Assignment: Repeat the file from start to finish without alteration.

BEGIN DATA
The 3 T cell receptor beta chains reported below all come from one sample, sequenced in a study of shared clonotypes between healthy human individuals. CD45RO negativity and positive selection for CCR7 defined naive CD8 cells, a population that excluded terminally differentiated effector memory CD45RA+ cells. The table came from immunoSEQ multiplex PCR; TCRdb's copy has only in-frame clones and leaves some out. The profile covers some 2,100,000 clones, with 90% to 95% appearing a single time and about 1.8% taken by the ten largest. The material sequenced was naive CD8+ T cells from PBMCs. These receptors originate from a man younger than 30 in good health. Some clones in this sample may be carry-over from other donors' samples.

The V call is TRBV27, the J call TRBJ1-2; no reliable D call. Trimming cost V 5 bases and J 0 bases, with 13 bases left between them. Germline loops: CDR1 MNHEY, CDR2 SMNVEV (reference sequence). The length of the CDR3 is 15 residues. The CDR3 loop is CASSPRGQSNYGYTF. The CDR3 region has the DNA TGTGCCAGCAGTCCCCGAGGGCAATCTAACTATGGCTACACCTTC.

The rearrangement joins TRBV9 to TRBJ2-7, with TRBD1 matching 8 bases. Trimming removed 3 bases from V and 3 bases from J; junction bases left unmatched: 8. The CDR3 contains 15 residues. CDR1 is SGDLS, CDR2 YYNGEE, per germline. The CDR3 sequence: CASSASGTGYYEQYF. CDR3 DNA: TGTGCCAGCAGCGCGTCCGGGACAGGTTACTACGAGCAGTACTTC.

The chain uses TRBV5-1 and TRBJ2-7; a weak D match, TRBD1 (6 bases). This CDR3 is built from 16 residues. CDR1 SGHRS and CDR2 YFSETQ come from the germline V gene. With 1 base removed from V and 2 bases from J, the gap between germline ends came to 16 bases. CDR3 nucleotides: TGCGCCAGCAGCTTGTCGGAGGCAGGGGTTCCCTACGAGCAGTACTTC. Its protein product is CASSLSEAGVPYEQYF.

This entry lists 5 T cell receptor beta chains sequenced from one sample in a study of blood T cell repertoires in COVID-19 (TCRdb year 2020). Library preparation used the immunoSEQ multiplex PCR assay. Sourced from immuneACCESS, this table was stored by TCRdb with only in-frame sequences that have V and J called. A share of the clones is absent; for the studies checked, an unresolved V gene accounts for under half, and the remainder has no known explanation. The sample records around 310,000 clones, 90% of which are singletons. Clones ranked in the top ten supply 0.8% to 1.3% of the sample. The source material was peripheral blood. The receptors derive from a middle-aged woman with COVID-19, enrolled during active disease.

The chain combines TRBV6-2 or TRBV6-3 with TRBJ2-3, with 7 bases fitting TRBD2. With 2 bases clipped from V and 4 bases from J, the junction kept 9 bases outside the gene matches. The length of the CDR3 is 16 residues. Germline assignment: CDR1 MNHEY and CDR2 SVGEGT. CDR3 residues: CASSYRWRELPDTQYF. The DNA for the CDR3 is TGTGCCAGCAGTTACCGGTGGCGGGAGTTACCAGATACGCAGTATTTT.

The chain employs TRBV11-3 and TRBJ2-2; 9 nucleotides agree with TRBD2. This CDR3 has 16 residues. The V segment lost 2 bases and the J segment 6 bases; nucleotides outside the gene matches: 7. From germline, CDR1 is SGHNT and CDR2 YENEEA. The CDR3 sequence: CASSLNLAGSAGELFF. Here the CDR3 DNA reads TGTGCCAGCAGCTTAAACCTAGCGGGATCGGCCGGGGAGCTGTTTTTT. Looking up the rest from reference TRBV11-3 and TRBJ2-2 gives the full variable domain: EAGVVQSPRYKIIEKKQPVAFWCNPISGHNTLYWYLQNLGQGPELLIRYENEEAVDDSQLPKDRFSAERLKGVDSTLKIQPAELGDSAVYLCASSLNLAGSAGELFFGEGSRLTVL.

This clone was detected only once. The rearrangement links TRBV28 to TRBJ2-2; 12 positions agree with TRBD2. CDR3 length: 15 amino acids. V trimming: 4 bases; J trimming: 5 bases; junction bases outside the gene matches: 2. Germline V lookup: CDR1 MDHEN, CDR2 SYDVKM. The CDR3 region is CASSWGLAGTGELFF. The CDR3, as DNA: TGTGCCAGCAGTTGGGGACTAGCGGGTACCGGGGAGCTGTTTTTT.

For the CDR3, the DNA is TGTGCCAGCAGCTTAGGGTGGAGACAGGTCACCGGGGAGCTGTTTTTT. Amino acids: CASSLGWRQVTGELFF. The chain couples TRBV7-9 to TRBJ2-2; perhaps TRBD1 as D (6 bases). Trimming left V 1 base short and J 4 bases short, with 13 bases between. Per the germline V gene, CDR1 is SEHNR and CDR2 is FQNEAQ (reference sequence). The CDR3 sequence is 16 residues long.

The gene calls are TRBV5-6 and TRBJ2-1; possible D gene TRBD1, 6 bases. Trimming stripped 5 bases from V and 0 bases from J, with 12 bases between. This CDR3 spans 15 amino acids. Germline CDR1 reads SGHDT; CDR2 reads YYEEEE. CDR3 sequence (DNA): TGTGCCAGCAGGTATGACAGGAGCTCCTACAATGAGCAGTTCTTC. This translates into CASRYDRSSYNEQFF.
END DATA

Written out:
The 3 T cell receptor beta chains reported below all come from one sample, sequenced in a study of shared clonotypes between healthy human individuals. CD45RO negativity and positive selection for CCR7 defined naive CD8 cells, a population that excluded terminally differentiated effector memory CD45RA+ cells. The table came from immunoSEQ multiplex PCR; TCRdb's copy has only in-frame clones and leaves some out. The profile covers some 2,100,000 clones, with 90% to 95% appearing a single time and about 1.8% taken by the ten largest. The material sequenced was naive CD8+ T cells from PBMCs. These receptors originate from a man younger than 30 in good health. Some clones in this sample may be carry-over from other donors' samples.

The V call is TRBV27, the J call TRBJ1-2; no reliable D call. Trimming cost V 5 bases and J 0 bases, with 13 bases left between them. Germline loops: CDR1 MNHEY, CDR2 SMNVEV (reference sequence). The length of the CDR3 is 15 residues. The CDR3 loop is CASSPRGQSNYGYTF. The CDR3 region has the DNA TGTGCCAGCAGTCCCCGAGGGCAATCTAACTATGGCTACACCTTC.

The rearrangement joins TRBV9 to TRBJ2-7, with TRBD1 matching 8 bases. Trimming removed 3 bases from V and 3 bases from J; junction bases left unmatched: 8. The CDR3 contains 15 residues. CDR1 is SGDLS, CDR2 YYNGEE, per germline. The CDR3 sequence: CASSASGTGYYEQYF. CDR3 DNA: TGTGCCAGCAGCGCGTCCGGGACAGGTTACTACGAGCAGTACTTC.

The chain uses TRBV5-1 and TRBJ2-7; a weak D match, TRBD1 (6 bases). This CDR3 is built from 16 residues. CDR1 SGHRS and CDR2 YFSETQ come from the germline V gene. With 1 base removed from V and 2 bases from J, the gap between germline ends came to 16 bases. CDR3 nucleotides: TGCGCCAGCAGCTTGTCGGAGGCAGGGGTTCCCTACGAGCAGTACTTC. Its protein product is CASSLSEAGVPYEQYF.

This entry lists 5 T cell receptor beta chains sequenced from one sample in a study of blood T cell repertoires in COVID-19 (TCRdb year 2020). Library preparation used the immunoSEQ multiplex PCR assay. Sourced from immuneACCESS, this table was stored by TCRdb with only in-frame sequences that have V and J called. A share of the clones is absent; for the studies checked, an unresolved V gene accounts for under half, and the remainder has no known explanation. The sample records around 310,000 clones, 90% of which are singletons. Clones ranked in the top ten supply 0.8% to 1.3% of the sample. The source material was peripheral blood. The receptors derive from a middle-aged woman with COVID-19, enrolled during active disease.

The chain combines TRBV6-2 or TRBV6-3 with TRBJ2-3, with 7 bases fitting TRBD2. With 2 bases clipped from V and 4 bases from J, the junction kept 9 bases outside the gene matches. The length of the CDR3 is 16 residues. Germline assignment: CDR1 MNHEY and CDR2 SVGEGT. CDR3 residues: CASSYRWRELPDTQYF. The DNA for the CDR3 is TGTGCCAGCAGTTACCGGTGGCGGGAGTTACCAGATACGCAGTATTTT.

The chain employs TRBV11-3 and TRBJ2-2; 9 nucleotides agree with TRBD2. This CDR3 has 16 residues. The V segment lost 2 bases and the J segment 6 bases; nucleotides outside the gene matches: 7. From germline, CDR1 is SGHNT and CDR2 YENEEA. The CDR3 sequence: CASSLNLAGSAGELFF. Here the CDR3 DNA reads TGTGCCAGCAGCTTAAACCTAGCGGGATCGGCCGGGGAGCTGTTTTTT. Looking up the rest from reference TRBV11-3 and TRBJ2-2 gives the full variable domain: EAGVVQSPRYKIIEKKQPVAFWCNPISGHNTLYWYLQNLGQGPELLIRYENEEAVDDSQLPKDRFSAERLKGVDSTLKIQPAELGDSAVYLCASSLNLAGSAGELFFGEGSRLTVL.

This clone was detected only once. The rearrangement links TRBV28 to TRBJ2-2; 12 positions agree with TRBD2. CDR3 length: 15 amino acids. V trimming: 4 bases; J trimming: 5 bases; junction bases outside the gene matches: 2. Germline V lookup: CDR1 MDHEN, CDR2 SYDVKM. The CDR3 region is CASSWGLAGTGELFF. The CDR3, as DNA: TGTGCCAGCAGTTGGGGACTAGCGGGTACCGGGGAGCTGTTTTTT.

For the CDR3, the DNA is TGTGCCAGCAGCTTAGGGTGGAGACAGGTCACCGGGGAGCTGTTTTTT. Amino acids: CASSLGWRQVTGELFF. The chain couples TRBV7-9 to TRBJ2-2; perhaps TRBD1 as D (6 bases). Trimming left V 1 base short and J 4 bases short, with 13 bases between. Per the germline V gene, CDR1 is SEHNR and CDR2 is FQNEAQ (reference sequence). The CDR3 sequence is 16 residues long.

The gene calls are TRBV5-6 and TRBJ2-1; possible D gene TRBD1, 6 bases. Trimming stripped 5 bases from V and 0 bases from J, with 12 bases between. This CDR3 spans 15 amino acids. Germline CDR1 reads SGHDT; CDR2 reads YYEEEE. CDR3 sequence (DNA): TGTGCCAGCAGGTATGACAGGAGCTCCTACAATGAGCAGTTCTTC. This translates into CASRYDRSSYNEQFF.